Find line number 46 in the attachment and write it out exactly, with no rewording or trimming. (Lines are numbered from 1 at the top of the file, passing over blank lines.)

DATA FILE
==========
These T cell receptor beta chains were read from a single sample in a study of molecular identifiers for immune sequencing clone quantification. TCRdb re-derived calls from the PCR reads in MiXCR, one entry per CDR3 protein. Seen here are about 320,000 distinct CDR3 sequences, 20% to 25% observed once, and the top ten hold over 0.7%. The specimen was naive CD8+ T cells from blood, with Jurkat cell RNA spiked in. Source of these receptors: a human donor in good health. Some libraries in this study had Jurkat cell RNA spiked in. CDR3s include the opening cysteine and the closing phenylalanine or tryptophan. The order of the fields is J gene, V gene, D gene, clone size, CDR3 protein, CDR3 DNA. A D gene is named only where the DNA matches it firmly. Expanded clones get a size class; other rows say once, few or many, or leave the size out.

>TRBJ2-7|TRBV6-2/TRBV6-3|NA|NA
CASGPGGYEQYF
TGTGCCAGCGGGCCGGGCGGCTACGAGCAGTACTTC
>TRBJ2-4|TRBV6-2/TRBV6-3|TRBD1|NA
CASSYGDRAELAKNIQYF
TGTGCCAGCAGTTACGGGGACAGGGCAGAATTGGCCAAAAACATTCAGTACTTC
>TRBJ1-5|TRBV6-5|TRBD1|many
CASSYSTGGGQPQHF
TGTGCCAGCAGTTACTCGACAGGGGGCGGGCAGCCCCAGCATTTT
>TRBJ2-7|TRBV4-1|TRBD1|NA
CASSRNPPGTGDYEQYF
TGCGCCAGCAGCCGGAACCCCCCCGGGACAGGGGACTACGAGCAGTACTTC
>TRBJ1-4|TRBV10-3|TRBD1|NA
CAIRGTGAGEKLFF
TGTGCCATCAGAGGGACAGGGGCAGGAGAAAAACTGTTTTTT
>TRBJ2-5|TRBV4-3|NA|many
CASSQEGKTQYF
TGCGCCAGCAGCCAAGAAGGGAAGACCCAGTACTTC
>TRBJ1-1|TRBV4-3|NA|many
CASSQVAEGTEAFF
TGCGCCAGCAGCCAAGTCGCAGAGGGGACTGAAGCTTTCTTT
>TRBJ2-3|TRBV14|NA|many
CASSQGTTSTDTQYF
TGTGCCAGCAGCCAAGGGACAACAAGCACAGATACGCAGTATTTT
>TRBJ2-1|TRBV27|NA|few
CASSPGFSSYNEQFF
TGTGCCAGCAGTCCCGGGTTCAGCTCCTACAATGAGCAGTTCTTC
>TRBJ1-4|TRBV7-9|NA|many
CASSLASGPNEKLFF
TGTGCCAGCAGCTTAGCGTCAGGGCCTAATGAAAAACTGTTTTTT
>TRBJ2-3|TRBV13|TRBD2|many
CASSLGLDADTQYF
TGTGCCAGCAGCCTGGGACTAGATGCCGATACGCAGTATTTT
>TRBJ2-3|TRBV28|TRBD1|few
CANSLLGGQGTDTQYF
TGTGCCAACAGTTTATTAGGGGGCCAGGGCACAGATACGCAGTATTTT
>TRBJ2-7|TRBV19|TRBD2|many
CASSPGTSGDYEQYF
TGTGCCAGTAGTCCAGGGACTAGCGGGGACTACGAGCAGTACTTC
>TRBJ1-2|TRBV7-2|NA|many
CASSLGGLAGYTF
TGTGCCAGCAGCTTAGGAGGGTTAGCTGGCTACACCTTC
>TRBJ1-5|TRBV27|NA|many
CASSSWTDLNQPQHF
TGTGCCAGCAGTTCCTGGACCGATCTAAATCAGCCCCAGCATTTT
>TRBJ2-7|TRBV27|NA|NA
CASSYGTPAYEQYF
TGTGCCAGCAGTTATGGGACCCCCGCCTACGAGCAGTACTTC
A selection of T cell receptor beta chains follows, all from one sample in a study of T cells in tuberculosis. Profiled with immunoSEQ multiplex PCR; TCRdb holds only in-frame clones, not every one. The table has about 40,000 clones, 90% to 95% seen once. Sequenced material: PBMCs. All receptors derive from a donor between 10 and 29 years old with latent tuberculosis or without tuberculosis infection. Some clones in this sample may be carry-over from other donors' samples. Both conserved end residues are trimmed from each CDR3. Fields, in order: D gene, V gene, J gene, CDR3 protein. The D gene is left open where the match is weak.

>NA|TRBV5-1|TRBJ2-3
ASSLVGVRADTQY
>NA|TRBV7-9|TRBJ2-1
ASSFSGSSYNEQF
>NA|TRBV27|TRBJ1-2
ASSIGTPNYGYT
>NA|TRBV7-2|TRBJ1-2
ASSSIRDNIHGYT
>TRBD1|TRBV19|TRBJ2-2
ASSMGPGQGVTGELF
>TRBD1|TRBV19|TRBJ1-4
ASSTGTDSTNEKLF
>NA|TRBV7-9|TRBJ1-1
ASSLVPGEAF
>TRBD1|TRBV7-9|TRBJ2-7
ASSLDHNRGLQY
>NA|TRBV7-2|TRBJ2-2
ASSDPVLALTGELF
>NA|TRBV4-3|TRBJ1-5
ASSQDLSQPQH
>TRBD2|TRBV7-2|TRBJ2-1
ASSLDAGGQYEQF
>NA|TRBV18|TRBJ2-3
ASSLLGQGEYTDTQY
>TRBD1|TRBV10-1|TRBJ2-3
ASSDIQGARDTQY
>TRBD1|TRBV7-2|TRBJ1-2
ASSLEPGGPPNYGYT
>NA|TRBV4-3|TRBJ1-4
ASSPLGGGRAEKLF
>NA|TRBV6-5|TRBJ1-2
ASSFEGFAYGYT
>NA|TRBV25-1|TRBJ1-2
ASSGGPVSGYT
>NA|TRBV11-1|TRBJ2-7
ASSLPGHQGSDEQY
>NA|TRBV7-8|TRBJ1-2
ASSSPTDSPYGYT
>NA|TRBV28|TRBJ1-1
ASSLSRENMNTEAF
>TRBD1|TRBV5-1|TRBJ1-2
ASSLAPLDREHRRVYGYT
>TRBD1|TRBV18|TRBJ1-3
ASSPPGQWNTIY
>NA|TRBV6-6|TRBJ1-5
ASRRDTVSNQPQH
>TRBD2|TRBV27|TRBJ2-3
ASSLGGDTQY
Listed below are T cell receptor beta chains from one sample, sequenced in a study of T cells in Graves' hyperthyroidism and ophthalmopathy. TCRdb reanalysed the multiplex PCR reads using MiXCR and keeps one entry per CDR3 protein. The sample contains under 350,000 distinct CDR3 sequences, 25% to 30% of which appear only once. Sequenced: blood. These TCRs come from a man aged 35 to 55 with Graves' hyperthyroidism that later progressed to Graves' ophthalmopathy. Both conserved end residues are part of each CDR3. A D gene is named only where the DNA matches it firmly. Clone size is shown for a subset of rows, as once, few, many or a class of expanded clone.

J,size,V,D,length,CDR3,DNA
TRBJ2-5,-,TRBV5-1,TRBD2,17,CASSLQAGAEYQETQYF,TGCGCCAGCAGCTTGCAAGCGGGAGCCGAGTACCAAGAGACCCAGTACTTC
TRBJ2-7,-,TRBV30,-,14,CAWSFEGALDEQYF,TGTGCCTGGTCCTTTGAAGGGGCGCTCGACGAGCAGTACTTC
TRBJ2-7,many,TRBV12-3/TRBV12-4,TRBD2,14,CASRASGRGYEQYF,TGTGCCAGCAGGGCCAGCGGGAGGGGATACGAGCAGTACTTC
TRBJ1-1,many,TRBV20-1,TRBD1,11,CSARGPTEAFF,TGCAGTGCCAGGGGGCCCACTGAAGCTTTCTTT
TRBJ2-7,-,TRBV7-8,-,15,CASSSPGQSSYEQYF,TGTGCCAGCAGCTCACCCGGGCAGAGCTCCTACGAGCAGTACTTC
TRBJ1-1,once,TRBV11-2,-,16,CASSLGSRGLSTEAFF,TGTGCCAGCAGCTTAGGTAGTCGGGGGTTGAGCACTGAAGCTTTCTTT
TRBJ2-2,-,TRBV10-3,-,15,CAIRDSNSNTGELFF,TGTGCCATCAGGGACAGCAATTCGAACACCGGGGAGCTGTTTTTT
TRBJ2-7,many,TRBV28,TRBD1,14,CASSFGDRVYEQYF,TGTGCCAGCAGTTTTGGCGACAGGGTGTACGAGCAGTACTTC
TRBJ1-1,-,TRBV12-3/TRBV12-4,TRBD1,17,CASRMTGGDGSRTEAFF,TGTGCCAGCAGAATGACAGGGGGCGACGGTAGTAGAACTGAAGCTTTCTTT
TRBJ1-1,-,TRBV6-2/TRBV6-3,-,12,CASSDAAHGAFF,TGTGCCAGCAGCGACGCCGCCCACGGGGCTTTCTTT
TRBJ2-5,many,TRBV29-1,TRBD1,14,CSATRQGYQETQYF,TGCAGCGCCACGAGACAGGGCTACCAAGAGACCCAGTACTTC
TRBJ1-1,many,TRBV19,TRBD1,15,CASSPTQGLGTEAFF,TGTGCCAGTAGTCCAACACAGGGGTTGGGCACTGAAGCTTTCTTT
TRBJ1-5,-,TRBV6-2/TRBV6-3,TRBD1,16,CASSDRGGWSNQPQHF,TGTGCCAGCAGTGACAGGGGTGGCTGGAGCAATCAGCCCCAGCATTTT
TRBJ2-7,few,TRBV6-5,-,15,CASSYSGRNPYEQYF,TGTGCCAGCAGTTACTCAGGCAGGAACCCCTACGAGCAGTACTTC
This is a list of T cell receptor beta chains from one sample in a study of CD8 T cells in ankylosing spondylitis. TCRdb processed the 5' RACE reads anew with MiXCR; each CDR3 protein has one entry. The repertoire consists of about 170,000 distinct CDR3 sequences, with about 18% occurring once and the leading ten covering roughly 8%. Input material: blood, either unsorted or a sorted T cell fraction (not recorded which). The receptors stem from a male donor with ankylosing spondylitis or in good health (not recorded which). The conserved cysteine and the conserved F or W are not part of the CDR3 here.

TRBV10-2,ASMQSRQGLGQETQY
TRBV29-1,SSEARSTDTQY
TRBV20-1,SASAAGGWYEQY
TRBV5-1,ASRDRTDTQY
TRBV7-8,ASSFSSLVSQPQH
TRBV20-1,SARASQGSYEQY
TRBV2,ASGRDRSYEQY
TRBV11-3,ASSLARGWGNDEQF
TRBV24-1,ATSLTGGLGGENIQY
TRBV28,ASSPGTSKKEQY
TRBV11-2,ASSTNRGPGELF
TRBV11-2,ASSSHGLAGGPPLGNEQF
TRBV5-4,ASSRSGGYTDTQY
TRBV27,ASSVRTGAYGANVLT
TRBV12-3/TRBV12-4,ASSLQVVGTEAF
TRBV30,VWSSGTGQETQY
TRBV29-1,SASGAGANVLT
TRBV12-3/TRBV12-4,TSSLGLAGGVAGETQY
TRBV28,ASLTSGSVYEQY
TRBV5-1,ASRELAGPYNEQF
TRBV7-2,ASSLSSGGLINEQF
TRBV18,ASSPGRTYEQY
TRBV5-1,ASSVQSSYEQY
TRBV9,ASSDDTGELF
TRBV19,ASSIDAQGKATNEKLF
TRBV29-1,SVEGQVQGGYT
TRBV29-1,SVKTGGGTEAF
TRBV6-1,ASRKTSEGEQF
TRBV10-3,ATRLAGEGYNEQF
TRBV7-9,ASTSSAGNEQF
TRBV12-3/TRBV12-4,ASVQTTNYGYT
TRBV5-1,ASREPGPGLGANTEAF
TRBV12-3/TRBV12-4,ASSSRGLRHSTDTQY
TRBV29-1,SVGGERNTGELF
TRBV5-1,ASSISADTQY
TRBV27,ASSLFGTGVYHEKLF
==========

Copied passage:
TGTGCCAGCAGTTCCTGGACCGATCTAAATCAGCCCCAGCATTTT